She would have, just so they would not
Hurt her the way they hurt her sister
And her mother and the baby.

She wonders what was her reward
For living in such a world. It was not love
Or money. She can't even remember
What happened to the deutsche marks
The American sergeant left that day
In the spring when the war ended.


My mother learned that sex is bad,
Men are worthless, it is always cold
And there is never enough to eat.

She learned that if you are stupid
With your hands you will not survive
The winter even if you survive the fall.

She learned that only the young survive
The camps. The old are left in piles
Like worthless paper, and babies
Are scarce like chickens and bread.

She learned that the world is a broken place
Where no birds sing, and even angels
Cannot bear the sorrows God gives them.

She learned that you don't pray
Your enemies will not torment you.
You only pray that they will not kill you.



Biographical sketch John Guzlowski

John Guzlowski received an Illinois Arts Council Poetry Award for Language of Mules, a book of poems about his parentsí experiences as slave laborers and displaced persons in Nazi Germany during and after the Second World War.

His poems have also appeared in such journals as Atlanta Review, Negative Capability, Manhattan Review, and Madison Review.

His essays on Isaac Singer and other contemporary American authors have appeared in Polish Review, Shofar, Critique: Studies in Contemporary Fiction, Modern Fiction Studies, The Journal of Evolutionary Psychology, Studies in Jewish American Literature, and the Polish quarterly Akcent.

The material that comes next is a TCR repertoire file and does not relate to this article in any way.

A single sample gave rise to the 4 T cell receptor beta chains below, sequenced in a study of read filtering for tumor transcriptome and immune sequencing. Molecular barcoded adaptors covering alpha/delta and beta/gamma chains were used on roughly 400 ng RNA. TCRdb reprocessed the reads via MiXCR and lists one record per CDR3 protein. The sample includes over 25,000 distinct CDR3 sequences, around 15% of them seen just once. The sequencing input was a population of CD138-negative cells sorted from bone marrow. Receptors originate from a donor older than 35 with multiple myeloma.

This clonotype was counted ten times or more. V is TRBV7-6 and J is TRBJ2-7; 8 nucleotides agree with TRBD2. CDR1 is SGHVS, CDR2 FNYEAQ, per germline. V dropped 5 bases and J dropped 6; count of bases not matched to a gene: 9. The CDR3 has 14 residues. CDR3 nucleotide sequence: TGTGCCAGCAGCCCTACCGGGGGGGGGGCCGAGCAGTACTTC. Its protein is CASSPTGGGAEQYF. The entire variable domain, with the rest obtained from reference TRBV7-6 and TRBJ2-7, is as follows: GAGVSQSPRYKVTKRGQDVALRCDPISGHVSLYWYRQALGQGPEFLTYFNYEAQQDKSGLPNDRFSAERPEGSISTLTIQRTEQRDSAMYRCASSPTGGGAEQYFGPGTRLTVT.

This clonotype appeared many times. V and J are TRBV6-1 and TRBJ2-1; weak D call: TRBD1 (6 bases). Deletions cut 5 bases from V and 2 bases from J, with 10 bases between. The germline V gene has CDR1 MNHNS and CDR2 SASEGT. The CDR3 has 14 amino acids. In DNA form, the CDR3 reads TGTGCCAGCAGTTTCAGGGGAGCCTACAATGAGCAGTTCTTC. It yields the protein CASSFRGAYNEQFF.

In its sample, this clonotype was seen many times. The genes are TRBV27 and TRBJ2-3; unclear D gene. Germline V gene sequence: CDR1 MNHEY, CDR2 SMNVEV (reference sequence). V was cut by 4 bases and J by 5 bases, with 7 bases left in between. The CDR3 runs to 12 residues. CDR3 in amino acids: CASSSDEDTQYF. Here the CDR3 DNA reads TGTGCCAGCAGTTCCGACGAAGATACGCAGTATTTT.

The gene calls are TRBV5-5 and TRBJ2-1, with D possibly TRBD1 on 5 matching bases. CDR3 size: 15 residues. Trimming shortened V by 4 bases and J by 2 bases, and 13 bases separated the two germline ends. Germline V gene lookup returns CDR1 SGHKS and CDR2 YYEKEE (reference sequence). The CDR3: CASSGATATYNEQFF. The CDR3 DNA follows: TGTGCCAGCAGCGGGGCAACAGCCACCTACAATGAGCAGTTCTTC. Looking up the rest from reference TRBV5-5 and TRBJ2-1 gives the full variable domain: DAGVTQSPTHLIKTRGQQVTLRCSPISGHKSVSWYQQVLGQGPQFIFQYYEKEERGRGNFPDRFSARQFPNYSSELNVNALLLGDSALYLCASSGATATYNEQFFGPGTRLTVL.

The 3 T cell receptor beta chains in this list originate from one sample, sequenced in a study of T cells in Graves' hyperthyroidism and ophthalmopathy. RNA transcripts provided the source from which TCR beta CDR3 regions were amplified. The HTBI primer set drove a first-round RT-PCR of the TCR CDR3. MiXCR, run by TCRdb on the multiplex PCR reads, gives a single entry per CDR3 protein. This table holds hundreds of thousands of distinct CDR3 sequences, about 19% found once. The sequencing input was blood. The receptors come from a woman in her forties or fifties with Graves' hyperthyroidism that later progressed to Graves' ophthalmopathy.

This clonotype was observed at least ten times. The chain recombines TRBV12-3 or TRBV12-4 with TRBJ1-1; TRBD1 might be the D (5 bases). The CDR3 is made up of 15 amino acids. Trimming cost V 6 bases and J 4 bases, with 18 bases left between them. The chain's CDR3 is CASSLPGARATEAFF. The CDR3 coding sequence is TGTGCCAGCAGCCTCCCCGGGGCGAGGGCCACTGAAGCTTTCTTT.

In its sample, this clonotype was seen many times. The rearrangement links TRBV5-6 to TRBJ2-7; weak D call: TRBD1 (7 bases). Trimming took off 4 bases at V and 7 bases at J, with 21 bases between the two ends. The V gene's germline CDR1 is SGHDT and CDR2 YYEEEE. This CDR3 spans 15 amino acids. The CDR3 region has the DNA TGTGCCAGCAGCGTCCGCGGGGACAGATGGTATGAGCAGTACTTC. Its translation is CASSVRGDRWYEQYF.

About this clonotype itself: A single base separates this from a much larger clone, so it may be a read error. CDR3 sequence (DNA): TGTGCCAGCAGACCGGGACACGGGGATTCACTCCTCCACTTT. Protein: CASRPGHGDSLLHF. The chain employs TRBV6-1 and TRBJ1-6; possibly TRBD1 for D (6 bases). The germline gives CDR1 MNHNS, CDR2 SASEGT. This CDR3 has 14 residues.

Currently, he teaches Contemporary American Literature and Poetry Writing at Eastern Illinois University.

His email address is


Dear Friends,
I've been working on this poem for a while hoping to get it done before May 3rd but I don't think I can finish it by then so I am sending it off as it is.

The poem remembers my dad and the other old Poles who lived around Humboldt Park in Chicago remembering the Poland they lost.




They'll never see it again, these old Poles with their dreams of Poland. My father told me when I was a boy that those who tried in '45 were turned back at the borders

by shoeless Russians dressed in rags and riding shaggy ponies. The Poles fled through the woods, the unlucky ones left behind, dead or what's worse wounded, the lucky ones

gone back to wait in the old barracks in the concentration and labor camps in Gatersleben or Wildflecken for some miracle that would return them

to Poznan or Katowice. But God wasn't listening or His hands were busy somewhere else. Later, in America these Poles gathered with their brothers

and with their precious sons and daughters every May 3, Polish Constitution Day, to pray for the flag. There was no question what the colors stood for, red for all

that bleeding sorrow, white for innocence. And always the old songs telling the world Poland would never fall so long as poppies flower red, and flesh can conquer rock or steel.

John Guzlowski